The women of the samurai have shared with the men the responsibilities of their rank, and the pride that comes from hereditary positions of responsibility. A woman's first duty in all ranks of society is obedience; but sacrifice of self, in however horrible a way, was a duty most cheerfully and willingly performed, when by such sacrifice father, husband, or son might be the better able to fulfill his duty towards his feudal superior. The women in the daimiōs' castles who were taught fencing, drilled and uniformed, and relied upon to defend the castle in case of need, were women of this class,—women whose husbands and fathers were soldiers, and in whose veins ran the blood of generations of fighting ancestors. Gentle, feminine, delicate as they were, there was a possibility of martial prowess about them when the need for it came; and the long education in obedience and loyalty did not fail to produce the desired results. Death, and ignominy worse than death, could be met bravely, but disgrace involving loss of honor to husband or feudal lord was the one thing that must be avoided at all hazards. It was my good fortune, many years ago, to make the acquaintance of a little Japanese girl who had lived in the midst of the siege of Wakamatsu, the city in which the Shōgun's forces made their last stand for their lord and the system that he represented. As the Emperor's forces marched upon the castle town, moat after moat was taken, until at last men, women, and children took refuge within the citadel itself to defend it until the last gasp. The bombs of the besiegers fell crashing into the castle precincts, killing the women as they worked at whatever they could do in aid of the defenders; and even the little girls ran back and forth, amid the rain of bullets and balls, carrying cartridges, which the women were making within the castle, to the men who were defending the walls. "Weren't you afraid?" we asked the delicate child, when she told us of her own share in the defense. "No," was the answer. A small but dangerous sword, of the finest Japanese steel, was shown us as the sword that she wore in her belt during all those days of war and tumult. "Why did you wear the sword?" we asked. "So that I would have it if I was taken prisoner." "What would you have done with it?" was the next question, for we could not believe that a child of eight would undertake to defend herself against armed soldiers with that little sword. "I would have killed myself," was the answer, with a flash of the eye that showed her quite capable of committing the act in case of need.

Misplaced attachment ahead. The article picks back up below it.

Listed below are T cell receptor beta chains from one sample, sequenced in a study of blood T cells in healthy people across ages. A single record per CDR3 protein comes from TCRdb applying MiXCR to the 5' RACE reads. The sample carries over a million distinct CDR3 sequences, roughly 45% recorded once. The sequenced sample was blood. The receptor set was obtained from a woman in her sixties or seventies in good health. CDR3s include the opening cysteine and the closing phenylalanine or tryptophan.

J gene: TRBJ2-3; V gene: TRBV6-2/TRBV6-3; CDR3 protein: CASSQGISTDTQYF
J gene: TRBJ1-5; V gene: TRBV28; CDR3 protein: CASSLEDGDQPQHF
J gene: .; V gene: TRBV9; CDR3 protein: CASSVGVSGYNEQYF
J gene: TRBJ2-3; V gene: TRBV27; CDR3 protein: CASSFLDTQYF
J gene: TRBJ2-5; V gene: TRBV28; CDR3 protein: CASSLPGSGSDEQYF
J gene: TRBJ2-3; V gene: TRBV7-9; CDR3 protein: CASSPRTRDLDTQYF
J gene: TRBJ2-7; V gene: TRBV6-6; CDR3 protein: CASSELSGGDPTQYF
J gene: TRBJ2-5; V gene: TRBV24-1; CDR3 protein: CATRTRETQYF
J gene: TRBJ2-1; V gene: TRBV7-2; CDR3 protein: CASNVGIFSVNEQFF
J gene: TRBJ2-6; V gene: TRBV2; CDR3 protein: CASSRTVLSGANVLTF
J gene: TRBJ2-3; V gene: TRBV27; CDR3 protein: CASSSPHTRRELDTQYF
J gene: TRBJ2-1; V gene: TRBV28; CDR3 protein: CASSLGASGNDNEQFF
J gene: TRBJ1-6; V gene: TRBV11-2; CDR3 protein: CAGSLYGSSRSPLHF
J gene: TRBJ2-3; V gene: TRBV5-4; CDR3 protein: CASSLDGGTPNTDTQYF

In the olden times, when the spirit of warfare was strong and justice but scantily administered, revenge for personal insult, or for the death of father or lord, fell upon the children, or the retainers. Sometimes the bloody deed has fallen to the lot of a woman, to some weak and feeble girl, who, in many a tale, has braved all the difficulties that beset a woman's path, devoted her life to an act of vengeance, and, with the courage of a man, has often successfully consummated her revenge.